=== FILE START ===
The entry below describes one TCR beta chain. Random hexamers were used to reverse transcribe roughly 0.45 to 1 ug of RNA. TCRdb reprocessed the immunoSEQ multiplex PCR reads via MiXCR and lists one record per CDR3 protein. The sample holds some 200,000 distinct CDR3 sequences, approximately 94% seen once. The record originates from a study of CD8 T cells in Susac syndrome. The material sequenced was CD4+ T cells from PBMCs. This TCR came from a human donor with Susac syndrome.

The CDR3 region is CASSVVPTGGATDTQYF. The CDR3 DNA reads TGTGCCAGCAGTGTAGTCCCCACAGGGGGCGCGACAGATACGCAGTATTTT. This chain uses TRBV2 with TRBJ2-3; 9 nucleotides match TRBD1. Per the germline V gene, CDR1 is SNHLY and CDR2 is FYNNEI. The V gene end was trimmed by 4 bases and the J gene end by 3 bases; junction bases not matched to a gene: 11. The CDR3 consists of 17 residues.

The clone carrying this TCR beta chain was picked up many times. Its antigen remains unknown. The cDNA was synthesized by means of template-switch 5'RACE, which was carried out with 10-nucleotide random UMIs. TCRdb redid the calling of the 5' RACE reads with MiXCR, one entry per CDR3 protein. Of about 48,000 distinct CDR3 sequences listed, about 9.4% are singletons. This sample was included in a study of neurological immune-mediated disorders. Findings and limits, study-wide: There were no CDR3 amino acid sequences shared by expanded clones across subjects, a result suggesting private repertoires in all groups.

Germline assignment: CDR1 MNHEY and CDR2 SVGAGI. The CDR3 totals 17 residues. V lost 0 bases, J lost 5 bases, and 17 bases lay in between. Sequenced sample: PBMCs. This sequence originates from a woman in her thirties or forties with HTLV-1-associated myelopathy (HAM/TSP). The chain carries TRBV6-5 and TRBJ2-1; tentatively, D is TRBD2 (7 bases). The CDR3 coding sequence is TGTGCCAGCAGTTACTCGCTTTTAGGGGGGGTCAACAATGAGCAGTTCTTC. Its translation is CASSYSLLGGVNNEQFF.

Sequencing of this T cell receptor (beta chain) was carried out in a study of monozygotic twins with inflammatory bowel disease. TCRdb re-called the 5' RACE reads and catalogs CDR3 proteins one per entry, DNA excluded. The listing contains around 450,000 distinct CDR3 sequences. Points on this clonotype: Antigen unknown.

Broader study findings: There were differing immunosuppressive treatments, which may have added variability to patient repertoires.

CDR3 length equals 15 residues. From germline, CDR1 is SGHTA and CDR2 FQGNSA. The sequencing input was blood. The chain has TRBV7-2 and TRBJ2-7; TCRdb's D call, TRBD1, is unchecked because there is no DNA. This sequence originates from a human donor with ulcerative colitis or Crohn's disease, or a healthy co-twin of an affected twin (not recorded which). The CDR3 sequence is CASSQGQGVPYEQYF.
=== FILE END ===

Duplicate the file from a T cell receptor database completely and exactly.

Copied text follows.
The entry below describes one TCR beta chain. Random hexamers were used to reverse transcribe roughly 0.45 to 1 ug of RNA. TCRdb reprocessed the immunoSEQ multiplex PCR reads via MiXCR and lists one record per CDR3 protein. The sample holds some 200,000 distinct CDR3 sequences, approximately 94% seen once. The record originates from a study of CD8 T cells in Susac syndrome. The material sequenced was CD4+ T cells from PBMCs. This TCR came from a human donor with Susac syndrome.

The CDR3 region is CASSVVPTGGATDTQYF. The CDR3 DNA reads TGTGCCAGCAGTGTAGTCCCCACAGGGGGCGCGACAGATACGCAGTATTTT. This chain uses TRBV2 with TRBJ2-3; 9 nucleotides match TRBD1. Per the germline V gene, CDR1 is SNHLY and CDR2 is FYNNEI. The V gene end was trimmed by 4 bases and the J gene end by 3 bases; junction bases not matched to a gene: 11. The CDR3 consists of 17 residues.

The clone carrying this TCR beta chain was picked up many times. Its antigen remains unknown. The cDNA was synthesized by means of template-switch 5'RACE, which was carried out with 10-nucleotide random UMIs. TCRdb redid the calling of the 5' RACE reads with MiXCR, one entry per CDR3 protein. Of about 48,000 distinct CDR3 sequences listed, about 9.4% are singletons. This sample was included in a study of neurological immune-mediated disorders. Findings and limits, study-wide: There were no CDR3 amino acid sequences shared by expanded clones across subjects, a result suggesting private repertoires in all groups.

Germline assignment: CDR1 MNHEY and CDR2 SVGAGI. The CDR3 totals 17 residues. V lost 0 bases, J lost 5 bases, and 17 bases lay in between. Sequenced sample: PBMCs. This sequence originates from a woman in her thirties or forties with HTLV-1-associated myelopathy (HAM/TSP). The chain carries TRBV6-5 and TRBJ2-1; tentatively, D is TRBD2 (7 bases). The CDR3 coding sequence is TGTGCCAGCAGTTACTCGCTTTTAGGGGGGGTCAACAATGAGCAGTTCTTC. Its translation is CASSYSLLGGVNNEQFF.

Sequencing of this T cell receptor (beta chain) was carried out in a study of monozygotic twins with inflammatory bowel disease. TCRdb re-called the 5' RACE reads and catalogs CDR3 proteins one per entry, DNA excluded. The listing contains around 450,000 distinct CDR3 sequences. Points on this clonotype: Antigen unknown.

Broader study findings: There were differing immunosuppressive treatments, which may have added variability to patient repertoires.

CDR3 length equals 15 residues. From germline, CDR1 is SGHTA and CDR2 FQGNSA. The sequencing input was blood. The chain has TRBV7-2 and TRBJ2-7; TCRdb's D call, TRBD1, is unchecked because there is no DNA. This sequence originates from a human donor with ulcerative colitis or Crohn's disease, or a healthy co-twin of an affected twin (not recorded which). The CDR3 sequence is CASSQGQGVPYEQYF.